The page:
ADA/Learning Accommodations

Dear Colleagues,

Section 504 of the Rehabilitation Act of 1973 and the Americans with Disabilities Act (ADA) (as amended in 2008) have set out key expectations/requirements that we as an institution need to meet. The most frequent ADA-related request the University receives involves students seeking accommodations for documented learning differences, psychiatric illnesses, and/or physical disabilities.

Such requests for accommodation are not new, and Sewanee’s faculty generally have been receptive to the requests and have worked with students to help them have the best learning environment. Faculty should be aware that the number of requests has risen noticeably, and they are more likely to have more students requesting accommodations. However, the typical accommodations will not be particularly different from those requested in the past (such as extra time for exams, the ability to take exams in distraction-reduced environments, assistance with note taking, and the ability to use a word processor to type an exam).

To be proactive, though, faculty should do three things:

1.       Faculty should be explicit on syllabi about course objectives. Consider why you might, for example, have a 10% participation grade: why is participation critical to your course? Perhaps it is essential to your course that students learn to present and evaluate oral arguments. Please do take the time to detail all your course objectives.

2.       Faculty should also include a statement about accommodations on the syllabus. The following is supplied by the University Wellness Center, and you’ll note that the statement clearly places the responsibility on the student and clarifies that accommodations cannot be applied after-the-fact:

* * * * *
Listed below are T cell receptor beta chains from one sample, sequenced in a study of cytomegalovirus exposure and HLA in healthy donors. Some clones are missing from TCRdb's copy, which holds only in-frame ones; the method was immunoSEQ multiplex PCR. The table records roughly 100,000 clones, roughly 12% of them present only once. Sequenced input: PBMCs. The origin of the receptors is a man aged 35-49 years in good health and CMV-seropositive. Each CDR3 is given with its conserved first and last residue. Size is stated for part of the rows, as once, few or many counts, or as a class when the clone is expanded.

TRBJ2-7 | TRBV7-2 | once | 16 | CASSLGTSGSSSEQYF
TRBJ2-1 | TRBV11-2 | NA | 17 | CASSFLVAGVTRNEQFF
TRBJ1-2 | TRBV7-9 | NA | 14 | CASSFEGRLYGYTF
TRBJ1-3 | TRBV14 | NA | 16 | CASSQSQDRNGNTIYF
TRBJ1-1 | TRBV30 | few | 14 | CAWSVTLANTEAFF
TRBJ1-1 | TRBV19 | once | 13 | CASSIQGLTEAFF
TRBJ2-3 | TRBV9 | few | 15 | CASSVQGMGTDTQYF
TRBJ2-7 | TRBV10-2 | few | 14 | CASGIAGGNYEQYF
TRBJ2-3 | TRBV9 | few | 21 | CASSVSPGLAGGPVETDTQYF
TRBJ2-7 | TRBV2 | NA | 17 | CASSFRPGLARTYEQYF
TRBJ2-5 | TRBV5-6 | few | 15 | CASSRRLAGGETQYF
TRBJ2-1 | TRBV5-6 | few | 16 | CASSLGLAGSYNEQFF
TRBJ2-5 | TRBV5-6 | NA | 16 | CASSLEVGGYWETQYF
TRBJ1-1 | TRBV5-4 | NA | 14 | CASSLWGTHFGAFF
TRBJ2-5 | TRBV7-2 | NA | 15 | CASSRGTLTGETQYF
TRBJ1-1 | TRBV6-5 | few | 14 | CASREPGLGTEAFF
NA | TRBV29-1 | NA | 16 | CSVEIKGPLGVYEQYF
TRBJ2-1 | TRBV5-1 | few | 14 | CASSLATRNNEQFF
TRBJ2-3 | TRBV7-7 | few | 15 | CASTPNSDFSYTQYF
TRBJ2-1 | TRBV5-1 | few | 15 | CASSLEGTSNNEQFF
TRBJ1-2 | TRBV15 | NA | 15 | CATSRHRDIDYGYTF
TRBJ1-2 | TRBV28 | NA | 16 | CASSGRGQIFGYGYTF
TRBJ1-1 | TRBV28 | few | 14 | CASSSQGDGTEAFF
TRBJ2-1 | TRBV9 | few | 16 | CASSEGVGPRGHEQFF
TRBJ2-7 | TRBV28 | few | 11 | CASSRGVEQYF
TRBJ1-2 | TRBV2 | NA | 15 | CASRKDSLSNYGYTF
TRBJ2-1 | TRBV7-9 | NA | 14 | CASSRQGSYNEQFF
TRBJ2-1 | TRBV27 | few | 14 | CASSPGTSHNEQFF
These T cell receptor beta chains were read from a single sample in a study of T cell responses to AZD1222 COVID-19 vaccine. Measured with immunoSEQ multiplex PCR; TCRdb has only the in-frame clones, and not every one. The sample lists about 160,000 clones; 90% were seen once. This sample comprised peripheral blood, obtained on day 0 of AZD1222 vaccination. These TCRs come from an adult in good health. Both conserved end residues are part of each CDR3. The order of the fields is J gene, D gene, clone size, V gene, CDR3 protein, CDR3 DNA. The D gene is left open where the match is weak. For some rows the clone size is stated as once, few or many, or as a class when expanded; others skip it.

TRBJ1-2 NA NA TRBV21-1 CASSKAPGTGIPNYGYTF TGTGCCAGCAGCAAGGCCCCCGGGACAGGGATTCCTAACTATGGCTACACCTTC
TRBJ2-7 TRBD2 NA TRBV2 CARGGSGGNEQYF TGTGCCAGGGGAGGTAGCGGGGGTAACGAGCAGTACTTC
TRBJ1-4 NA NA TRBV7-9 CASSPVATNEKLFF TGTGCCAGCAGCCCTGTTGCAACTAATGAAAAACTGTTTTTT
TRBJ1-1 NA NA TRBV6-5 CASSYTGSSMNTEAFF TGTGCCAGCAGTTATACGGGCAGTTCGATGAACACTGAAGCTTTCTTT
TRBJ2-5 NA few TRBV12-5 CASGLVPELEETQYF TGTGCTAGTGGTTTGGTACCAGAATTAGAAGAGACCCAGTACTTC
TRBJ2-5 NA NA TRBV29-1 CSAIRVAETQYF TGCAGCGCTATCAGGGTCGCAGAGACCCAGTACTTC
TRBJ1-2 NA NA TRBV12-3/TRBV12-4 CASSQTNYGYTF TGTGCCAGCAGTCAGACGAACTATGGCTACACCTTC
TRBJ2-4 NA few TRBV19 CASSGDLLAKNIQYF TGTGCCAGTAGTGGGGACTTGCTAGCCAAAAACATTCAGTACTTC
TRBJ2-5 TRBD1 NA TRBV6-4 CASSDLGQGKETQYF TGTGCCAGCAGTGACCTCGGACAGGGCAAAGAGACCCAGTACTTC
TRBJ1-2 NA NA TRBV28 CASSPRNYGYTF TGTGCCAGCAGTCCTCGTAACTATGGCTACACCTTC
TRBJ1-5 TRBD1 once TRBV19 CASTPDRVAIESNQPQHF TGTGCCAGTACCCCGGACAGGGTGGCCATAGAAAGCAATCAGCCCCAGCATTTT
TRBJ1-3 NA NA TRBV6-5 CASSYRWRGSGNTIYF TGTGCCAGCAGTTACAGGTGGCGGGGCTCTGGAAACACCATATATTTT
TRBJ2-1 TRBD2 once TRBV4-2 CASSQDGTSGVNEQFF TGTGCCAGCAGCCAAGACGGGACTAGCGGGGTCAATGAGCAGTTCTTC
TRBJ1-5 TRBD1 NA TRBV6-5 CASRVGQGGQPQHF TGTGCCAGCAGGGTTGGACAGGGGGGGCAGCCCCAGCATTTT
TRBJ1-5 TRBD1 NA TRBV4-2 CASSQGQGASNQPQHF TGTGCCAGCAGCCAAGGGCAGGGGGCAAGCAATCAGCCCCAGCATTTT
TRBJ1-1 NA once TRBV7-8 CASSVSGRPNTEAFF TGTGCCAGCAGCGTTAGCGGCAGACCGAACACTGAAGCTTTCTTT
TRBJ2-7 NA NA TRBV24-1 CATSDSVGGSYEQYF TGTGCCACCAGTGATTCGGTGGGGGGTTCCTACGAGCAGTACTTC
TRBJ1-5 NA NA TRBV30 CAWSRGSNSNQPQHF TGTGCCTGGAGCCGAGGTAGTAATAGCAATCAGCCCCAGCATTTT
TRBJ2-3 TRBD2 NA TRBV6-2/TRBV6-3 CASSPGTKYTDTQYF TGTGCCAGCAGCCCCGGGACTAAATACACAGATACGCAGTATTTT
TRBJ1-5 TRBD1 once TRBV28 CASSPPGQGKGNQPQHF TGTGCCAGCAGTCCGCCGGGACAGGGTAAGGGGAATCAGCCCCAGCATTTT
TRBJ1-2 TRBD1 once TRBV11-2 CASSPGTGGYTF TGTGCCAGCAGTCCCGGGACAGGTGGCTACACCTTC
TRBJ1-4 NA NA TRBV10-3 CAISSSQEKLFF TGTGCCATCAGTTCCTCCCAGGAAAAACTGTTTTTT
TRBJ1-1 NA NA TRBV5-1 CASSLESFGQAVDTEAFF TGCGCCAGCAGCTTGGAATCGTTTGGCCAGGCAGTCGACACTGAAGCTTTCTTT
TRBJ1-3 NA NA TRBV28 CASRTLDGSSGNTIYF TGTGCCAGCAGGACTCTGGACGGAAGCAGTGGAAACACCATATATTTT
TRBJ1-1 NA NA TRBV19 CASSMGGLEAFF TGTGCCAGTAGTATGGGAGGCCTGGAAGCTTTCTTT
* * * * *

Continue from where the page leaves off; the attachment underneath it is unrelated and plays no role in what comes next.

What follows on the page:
ADA Statement

The University of the South is committed to fostering respect for the diversity of the University community and the individual rights of each member of that community. In this spirit, and in accordance with provisions of Section 504 of the Rehabilitation Act of 1973 and the Americans with Disabilities Act (ADA), the University seeks to provide students with disabilities the reasonable accommodations needed to ensure equal access to the programs and activities of the University. If you have a disability and require accommodations in this course, you have the responsibility of presenting your instructor with a copy of your academic accommodations letter from the University Wellness Center (931.598.1270). Accommodations will not be provided without this documentation, and accommodations cannot be applied retroactively. Additional information about disability accommodations can be found here.

If you have questions about physical accessibility, please inform your instructor so that we can ensure an accessibility, please inform your instructor so that we can ensure an accessible, safe, and effective environment. 

3.       Finally, if you are not prepared to accept a student’s accommodation, you must confer first with Alex Bruce, who is the liaison with the Wellness Center, rather than denying the accommodation outright. Alex will work with you and the Wellness Center to find a resolution.

Thank you for your attention to these critical matters. We need to be compliant not just because of the law, but more because we need to respect our students and their differences. For additional information about accommodations and disability services, including information about service animals and emotional support animals, please see the Wellness Center.